In the late 17th century, Killingworth became the birthplace of what would eventually become Yale University. The Rev. Abraham Pierson, the college's first president, taught some of the first classes in his Killingworth home - which is actually in present-day Clinton, Connecticut. However, in 1701, the college's first official home was constructed in Old Saybrook on the peninsula known as Saybrook Point. Eventually the school was moved to its present-day home in New Haven.


According to the United States Census Bureau, the town has an area of 35.8 square miles (93 km2). Of this total, 35.3 square miles (91 km2) is dry land and 0.5 square miles (1.3 km2) – or 1.34% – is water-covered.

Killingworth also contains Chatfield Hollow State Park.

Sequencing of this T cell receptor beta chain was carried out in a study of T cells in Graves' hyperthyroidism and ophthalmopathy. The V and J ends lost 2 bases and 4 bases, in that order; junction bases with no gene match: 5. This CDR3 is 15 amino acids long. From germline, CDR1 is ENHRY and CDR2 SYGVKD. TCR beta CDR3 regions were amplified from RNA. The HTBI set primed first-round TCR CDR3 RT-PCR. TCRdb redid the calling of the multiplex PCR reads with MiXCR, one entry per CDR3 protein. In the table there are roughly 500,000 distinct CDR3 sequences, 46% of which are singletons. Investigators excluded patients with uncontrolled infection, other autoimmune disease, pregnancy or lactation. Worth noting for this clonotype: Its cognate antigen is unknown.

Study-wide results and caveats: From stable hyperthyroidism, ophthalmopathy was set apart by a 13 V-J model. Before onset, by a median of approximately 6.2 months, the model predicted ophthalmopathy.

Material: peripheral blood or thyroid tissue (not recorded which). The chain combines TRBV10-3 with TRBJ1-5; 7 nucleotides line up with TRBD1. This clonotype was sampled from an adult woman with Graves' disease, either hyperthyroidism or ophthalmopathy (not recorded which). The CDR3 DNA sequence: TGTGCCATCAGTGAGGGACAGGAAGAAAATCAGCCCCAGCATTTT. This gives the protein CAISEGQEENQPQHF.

Historical population
Census Pop.
1790 2,156
1800 2,047 −5.1%
1810 2,244 9.6%
1820 2,342 4.4%
1830 2,484 6.1%
1840 1,130 −54.5%
1850 1,107 −2.0%
1860 1,126 1.7%
1870 856 −24.0%
1880 748 −12.6%
1890 582 −22.2%
1900 651 11.9%
1910 660 1.4%
1920 531 −19.5%
1930 482 −9.2%
1940 1,230 155.2%
1950 677 −45.0%
1960 1,098 62.2%
1970 2,435 121.8%
1980 3,976 63.3%
1990 4,814 21.1%
2000 6,018 25.0%
2010 6,525 8.4%
2020 6,174 −5.4%
U.S. Decennial Census

As of the census of July 1, 2015, there were 6,455 people, 2,513 households, and 1,765 families residing in the town. The population density was 184.7 people per square mile (65.8/km2). There were 2,598 housing units at an average density of 70.6 per square mile (24.9/km2). The racial makeup of the town was 96.4% White, 0.7% African American, 0.2% Native American, 1.1% Asian, 0.1% Native Hawaiian and Other Pacific Islander, 2.2% Hispanic or Latino, and 1.3% Two or More Races.